Hinkley Point owner defends cost of new nuclear plant
The owner of the Hinkley Point nuclear power station has defended the plan to build a new plant at the Somerset site.
Vincent de Rivaz, chief executive of France's EDF Energy, told the BBC the project was not too expensive.
He said power from nuclear plants would cut bills compared with low carbon without nuclear power.
The project has come under fire for both its £24.5bn cost and delays to investment decisions and the timetable for building.
The original plan was for it to start generating electricity by 2023.
There is still no start date for the new facility, which will be built next to two existing generation plants at Bridgewater in Somerset.
Three days ago, the chancellor, George Osborne, who is visiting China, secured investment from the Chinese by guaranteeing a £2bn deal under which China will invest in Hinkley Point.
The deal will be signed next month during the Chinese president's State visit to the UK.
Another controversial issue is a government guarantee that EDF will receive £92 per megawatt hour, twice the current wholesale price for power.
EDF said it needed that because the price of energy would be much higher in the future: "You cannot compare the price in the next decade with the price of today, which is being depressed by the current low price of gas. We have to protect our self against volatility."
Mr de Rivaz said it was a similar situation to a consumer replacing their car with a new one, "more expensive but you will get a much better car".
He rebuffed suggestions that building gas power plants would be more cost effective, saying that would mean the UK importing billions of dollars of gas from elsewhere, putting the country at the mercy of geopolitics.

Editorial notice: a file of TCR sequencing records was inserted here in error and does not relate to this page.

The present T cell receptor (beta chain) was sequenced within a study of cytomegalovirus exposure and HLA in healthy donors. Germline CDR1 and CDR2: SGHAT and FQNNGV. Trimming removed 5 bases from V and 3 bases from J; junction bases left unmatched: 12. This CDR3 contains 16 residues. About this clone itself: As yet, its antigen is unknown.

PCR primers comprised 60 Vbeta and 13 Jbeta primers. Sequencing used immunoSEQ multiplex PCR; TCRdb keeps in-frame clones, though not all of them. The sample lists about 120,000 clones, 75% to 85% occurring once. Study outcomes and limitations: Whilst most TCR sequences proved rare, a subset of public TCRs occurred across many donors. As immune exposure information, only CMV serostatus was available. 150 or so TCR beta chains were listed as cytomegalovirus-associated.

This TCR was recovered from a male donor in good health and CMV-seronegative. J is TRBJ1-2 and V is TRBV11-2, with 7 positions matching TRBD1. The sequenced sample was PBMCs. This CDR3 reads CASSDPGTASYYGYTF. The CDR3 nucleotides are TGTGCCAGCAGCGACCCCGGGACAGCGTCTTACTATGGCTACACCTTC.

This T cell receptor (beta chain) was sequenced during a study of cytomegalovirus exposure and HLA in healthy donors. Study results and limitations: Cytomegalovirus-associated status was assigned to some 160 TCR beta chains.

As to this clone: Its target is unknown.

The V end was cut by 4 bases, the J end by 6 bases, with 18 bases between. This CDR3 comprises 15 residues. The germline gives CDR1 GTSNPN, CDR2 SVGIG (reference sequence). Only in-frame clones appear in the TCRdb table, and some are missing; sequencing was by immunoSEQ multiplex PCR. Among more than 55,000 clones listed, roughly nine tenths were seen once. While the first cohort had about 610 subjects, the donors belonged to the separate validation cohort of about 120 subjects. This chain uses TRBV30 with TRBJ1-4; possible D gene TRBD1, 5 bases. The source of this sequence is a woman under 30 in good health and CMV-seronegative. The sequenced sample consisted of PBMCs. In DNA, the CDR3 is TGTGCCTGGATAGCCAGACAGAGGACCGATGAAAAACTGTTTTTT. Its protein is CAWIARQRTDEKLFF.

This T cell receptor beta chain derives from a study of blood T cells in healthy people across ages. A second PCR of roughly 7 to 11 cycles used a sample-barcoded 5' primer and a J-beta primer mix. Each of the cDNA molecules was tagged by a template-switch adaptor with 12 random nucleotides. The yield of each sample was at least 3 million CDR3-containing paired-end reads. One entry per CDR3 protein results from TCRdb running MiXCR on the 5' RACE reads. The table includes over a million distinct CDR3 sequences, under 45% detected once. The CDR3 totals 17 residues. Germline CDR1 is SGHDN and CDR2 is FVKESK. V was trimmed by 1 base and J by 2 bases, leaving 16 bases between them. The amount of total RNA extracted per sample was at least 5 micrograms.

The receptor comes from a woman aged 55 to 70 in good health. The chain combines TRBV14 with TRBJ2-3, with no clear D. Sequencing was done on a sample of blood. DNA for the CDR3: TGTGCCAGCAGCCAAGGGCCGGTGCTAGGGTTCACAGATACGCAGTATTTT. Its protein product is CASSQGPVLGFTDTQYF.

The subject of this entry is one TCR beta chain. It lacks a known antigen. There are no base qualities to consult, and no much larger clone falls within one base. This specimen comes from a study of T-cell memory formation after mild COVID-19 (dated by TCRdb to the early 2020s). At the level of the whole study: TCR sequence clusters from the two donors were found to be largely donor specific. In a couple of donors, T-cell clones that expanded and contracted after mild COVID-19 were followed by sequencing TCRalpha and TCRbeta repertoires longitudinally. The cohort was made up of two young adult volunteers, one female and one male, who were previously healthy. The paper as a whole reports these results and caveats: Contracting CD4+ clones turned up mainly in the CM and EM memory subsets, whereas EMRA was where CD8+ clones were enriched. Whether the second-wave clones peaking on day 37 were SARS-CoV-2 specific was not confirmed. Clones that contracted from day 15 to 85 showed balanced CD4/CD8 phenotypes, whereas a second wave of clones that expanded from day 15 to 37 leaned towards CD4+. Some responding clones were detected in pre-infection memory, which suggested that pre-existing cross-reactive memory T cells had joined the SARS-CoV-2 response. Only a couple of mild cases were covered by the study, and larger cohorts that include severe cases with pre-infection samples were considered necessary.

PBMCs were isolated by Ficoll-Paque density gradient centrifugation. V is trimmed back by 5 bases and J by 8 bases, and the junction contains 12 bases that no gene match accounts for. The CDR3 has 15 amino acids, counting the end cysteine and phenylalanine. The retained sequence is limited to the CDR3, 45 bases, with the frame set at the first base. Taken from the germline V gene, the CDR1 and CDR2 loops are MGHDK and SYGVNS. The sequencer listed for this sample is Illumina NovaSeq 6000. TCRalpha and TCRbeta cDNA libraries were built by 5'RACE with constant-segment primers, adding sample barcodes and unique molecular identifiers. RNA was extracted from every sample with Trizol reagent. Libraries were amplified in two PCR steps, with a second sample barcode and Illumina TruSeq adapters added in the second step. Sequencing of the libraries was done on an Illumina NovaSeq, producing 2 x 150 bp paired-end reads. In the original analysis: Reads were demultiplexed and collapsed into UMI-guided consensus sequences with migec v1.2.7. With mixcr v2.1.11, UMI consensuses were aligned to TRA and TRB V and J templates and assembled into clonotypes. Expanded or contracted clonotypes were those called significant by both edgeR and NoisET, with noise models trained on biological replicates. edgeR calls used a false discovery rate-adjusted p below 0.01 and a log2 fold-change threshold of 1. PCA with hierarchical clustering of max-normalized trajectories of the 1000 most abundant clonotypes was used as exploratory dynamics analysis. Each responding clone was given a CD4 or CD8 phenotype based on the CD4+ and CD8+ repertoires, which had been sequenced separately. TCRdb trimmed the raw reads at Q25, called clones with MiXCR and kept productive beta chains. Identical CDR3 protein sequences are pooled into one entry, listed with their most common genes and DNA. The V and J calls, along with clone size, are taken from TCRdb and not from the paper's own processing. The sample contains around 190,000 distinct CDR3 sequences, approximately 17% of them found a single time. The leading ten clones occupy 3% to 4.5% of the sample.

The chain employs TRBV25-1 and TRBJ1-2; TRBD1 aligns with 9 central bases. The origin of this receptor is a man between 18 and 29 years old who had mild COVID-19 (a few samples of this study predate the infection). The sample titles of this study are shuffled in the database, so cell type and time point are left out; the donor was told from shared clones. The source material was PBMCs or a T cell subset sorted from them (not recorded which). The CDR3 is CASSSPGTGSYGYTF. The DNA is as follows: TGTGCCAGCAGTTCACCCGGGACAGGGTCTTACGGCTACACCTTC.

Analysis: Kamal Ahmed, BBC business editor
What is becoming clear is Britain's increasing reliance on Chinese investment for major infrastructure projects.
On his visit to China today, the chancellor has called for Chinese bids for more than £11bn of contracts to build HS2, the proposed high speed rail link between London, Manchester and Leeds.
Mr de Rivaz said that China was now an essential partner, and that safety and security were the top priorities.
"We know these companies, we have been working with them for 30 years building nuclear power plants in China," he said.
Meanwhile, EDF announced that the engineering firm Rolls-Royce would take a big share of £100m worth of contracts to supply the new nuclear power plant at Hinkley Point.
EDF, the French firm in charge of the project, has selected Rolls-Royce to supply heat exchangers worth £25m.
In partnership with Nuvia, Rolls-Royce will also supply systems to treat nuclear waste in a contract worth £75m.
The contracts awarded to Rolls-Royce and Nuvia are subject to the final investment decision from EDF and the new timetable for its construction.
Mr de Rivaz said: "Hinkley Point C offers the UK a tremendous opportunity to boost employment and skills in the crucial manufacturing and construction sectors, as well as leading the revitalisation of the new nuclear programme."